To check whether the channel is idle or busy, the station continuously senses the medium which is also known as carrier sensing. If the channel is found idle for at least DIFS time period, the corresponding station starts transmitting frame while other stations wait till channel becomes idle. If the station detects a higher power signal than specific fixed power threshold, the channel is considered as busy. After successful reception of frame destination sends back ACK frame after certain time which is known as Short Inter-Frame space time period (SIFS).

If system operates in DCF mode, it is called Contention Period and if it operates in PCF mode it is called Contention free Period. In PCF, Access point (AP) monitors the access of the medium by polling individual stations. Here Access point acts as point coordinator. In PCF mode Access Point always has highest priority over other stations. It has to wait for PIFS (PCF inter frame period) which is comparatively shorter period than DIFS.

PIFS = SIFS + One slot Time while DIFS = SIFS + Two Slot times.

In PCF mode point coordinator polls each station sequentially in contention free period. If the station which has been poled first is ready with data, it is allowed to send data/ACK after SIFS period to point coordinator or other stations in the network. If that particular station is not ready, after the PIFS period Point Coordinator polls the next station. If none of the stations have any frames to send, the point coordinator sends CFP-end (Contention Free Period frame) frame.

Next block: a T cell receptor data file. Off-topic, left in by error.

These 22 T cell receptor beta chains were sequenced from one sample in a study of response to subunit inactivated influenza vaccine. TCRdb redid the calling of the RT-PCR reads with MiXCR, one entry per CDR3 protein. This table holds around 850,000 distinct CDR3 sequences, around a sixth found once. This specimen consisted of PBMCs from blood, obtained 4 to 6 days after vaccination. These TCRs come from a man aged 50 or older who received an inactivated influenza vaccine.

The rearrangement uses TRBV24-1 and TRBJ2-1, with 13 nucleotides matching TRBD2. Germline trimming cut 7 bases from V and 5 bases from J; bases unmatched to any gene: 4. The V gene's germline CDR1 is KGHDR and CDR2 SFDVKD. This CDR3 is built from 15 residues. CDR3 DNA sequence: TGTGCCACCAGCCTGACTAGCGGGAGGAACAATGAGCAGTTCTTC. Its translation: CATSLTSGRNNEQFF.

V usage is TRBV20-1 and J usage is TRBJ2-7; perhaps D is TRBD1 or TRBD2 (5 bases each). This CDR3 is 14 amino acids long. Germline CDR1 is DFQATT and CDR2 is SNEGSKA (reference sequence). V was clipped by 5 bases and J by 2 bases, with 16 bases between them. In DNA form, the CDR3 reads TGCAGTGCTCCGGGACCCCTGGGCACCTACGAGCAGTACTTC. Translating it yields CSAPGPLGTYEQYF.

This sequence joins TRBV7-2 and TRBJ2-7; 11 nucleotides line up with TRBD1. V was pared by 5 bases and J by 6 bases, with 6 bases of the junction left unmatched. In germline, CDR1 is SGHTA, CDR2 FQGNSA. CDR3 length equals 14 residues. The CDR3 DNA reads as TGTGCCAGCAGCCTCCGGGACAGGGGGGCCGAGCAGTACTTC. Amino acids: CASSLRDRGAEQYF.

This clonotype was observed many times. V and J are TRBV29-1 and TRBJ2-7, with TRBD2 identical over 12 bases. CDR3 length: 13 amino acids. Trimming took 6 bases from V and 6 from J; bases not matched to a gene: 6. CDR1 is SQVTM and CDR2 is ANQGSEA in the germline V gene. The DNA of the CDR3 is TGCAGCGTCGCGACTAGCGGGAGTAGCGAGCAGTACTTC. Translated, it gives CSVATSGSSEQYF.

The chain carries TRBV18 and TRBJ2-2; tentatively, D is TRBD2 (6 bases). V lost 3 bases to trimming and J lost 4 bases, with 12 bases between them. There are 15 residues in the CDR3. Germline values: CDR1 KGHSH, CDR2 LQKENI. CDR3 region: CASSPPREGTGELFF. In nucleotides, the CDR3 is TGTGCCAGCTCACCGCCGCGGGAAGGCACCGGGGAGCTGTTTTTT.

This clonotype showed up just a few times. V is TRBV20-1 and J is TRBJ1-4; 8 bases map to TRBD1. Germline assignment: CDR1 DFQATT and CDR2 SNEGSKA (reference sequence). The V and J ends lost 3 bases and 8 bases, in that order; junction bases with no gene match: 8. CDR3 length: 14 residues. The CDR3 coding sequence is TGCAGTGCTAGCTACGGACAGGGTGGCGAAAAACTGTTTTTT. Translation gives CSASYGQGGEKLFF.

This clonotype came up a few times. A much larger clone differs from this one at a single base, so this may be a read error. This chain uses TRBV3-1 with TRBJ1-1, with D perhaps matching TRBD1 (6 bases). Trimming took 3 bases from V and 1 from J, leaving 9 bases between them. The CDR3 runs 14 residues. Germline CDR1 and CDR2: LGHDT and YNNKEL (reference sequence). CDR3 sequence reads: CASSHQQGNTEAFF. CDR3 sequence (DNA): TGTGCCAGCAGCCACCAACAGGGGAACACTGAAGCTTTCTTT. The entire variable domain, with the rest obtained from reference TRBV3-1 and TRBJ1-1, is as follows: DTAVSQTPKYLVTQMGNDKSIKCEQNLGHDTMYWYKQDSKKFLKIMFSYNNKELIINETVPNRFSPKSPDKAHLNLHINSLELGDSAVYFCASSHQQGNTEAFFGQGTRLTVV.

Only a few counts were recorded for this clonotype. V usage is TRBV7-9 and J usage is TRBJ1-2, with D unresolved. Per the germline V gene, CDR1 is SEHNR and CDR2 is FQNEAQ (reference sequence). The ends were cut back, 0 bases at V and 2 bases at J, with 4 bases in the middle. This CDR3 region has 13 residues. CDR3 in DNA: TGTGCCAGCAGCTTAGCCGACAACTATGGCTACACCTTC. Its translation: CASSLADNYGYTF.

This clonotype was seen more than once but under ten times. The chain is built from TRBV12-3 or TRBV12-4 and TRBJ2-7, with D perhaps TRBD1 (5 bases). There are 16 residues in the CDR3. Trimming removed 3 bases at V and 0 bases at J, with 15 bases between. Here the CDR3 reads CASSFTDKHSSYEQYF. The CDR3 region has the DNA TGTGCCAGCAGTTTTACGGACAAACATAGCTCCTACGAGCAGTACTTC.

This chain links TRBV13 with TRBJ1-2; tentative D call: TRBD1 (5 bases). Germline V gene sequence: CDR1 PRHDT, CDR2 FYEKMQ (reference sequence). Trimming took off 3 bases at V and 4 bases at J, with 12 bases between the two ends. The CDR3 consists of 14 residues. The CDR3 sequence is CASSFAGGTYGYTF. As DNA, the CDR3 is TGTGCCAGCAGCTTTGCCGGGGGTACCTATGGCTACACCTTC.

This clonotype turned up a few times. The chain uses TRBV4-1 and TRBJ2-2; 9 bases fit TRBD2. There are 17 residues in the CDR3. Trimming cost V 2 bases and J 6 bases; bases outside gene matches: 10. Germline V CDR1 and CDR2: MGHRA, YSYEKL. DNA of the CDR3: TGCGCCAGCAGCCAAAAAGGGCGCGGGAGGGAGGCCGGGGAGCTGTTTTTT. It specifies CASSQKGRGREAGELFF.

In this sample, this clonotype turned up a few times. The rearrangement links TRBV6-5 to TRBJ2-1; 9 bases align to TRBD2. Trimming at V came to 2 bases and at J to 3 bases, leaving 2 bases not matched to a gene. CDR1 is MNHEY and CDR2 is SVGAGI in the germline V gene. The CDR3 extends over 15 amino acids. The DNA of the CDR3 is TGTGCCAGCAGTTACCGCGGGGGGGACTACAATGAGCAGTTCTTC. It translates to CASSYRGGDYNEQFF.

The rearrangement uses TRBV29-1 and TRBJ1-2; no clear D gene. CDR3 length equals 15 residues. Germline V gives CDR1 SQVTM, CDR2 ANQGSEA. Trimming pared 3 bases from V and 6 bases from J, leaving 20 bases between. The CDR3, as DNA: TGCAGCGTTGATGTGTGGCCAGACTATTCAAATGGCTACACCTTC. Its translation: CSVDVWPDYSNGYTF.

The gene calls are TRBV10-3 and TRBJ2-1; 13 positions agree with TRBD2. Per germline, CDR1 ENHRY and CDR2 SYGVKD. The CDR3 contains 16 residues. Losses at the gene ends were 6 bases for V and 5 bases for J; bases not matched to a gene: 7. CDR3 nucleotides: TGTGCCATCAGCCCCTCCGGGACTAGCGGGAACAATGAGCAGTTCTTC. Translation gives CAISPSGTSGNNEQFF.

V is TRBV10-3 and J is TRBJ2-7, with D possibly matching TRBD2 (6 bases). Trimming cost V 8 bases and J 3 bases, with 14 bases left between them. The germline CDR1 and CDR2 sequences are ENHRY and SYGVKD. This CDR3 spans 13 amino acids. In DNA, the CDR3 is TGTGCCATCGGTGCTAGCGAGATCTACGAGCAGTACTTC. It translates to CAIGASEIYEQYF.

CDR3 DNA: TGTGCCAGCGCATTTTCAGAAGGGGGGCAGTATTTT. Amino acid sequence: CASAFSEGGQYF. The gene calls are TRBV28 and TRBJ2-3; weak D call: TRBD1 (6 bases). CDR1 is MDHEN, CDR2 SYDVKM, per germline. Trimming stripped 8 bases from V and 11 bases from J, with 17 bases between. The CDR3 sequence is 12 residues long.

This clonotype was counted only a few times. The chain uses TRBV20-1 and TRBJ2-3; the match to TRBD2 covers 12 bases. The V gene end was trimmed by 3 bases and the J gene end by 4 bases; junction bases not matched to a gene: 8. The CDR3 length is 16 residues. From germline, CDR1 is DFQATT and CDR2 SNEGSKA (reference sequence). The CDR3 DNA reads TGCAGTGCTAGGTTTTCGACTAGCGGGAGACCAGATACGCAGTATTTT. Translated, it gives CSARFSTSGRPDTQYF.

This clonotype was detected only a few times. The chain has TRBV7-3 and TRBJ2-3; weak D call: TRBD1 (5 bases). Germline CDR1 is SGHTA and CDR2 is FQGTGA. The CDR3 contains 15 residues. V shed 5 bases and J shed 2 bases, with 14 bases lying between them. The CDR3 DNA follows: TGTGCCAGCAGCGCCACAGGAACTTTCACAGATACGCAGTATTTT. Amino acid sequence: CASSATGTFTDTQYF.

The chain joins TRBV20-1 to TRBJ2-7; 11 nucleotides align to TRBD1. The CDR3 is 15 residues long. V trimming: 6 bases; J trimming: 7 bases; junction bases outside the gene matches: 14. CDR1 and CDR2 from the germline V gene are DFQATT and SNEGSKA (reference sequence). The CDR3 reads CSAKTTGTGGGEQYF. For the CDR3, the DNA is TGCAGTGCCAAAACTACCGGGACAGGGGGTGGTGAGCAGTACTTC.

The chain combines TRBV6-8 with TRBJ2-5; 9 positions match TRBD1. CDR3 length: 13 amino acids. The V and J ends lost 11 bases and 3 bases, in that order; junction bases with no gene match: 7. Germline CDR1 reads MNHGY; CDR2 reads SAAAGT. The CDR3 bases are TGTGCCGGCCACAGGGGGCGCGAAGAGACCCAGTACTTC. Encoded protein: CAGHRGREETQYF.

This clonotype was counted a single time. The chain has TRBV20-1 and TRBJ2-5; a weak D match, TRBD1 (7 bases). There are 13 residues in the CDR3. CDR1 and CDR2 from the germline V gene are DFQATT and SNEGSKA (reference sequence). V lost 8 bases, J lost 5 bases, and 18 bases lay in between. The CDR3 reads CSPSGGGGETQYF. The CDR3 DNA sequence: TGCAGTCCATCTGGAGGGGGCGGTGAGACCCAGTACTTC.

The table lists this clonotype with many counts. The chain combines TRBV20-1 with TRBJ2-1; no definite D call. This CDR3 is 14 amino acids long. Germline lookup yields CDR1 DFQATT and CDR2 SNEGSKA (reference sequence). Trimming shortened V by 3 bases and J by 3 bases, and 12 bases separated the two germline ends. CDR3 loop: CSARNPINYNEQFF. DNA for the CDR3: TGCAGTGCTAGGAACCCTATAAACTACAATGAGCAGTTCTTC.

· RTS/ CTS

One of the major problems in contention period is the Hidden Terminal problem. In such situations, station is unable to detect communication going on the channel between two other stations and thinks that the channel is idle. As a result it tries to send frame, which eventually give rise to collision.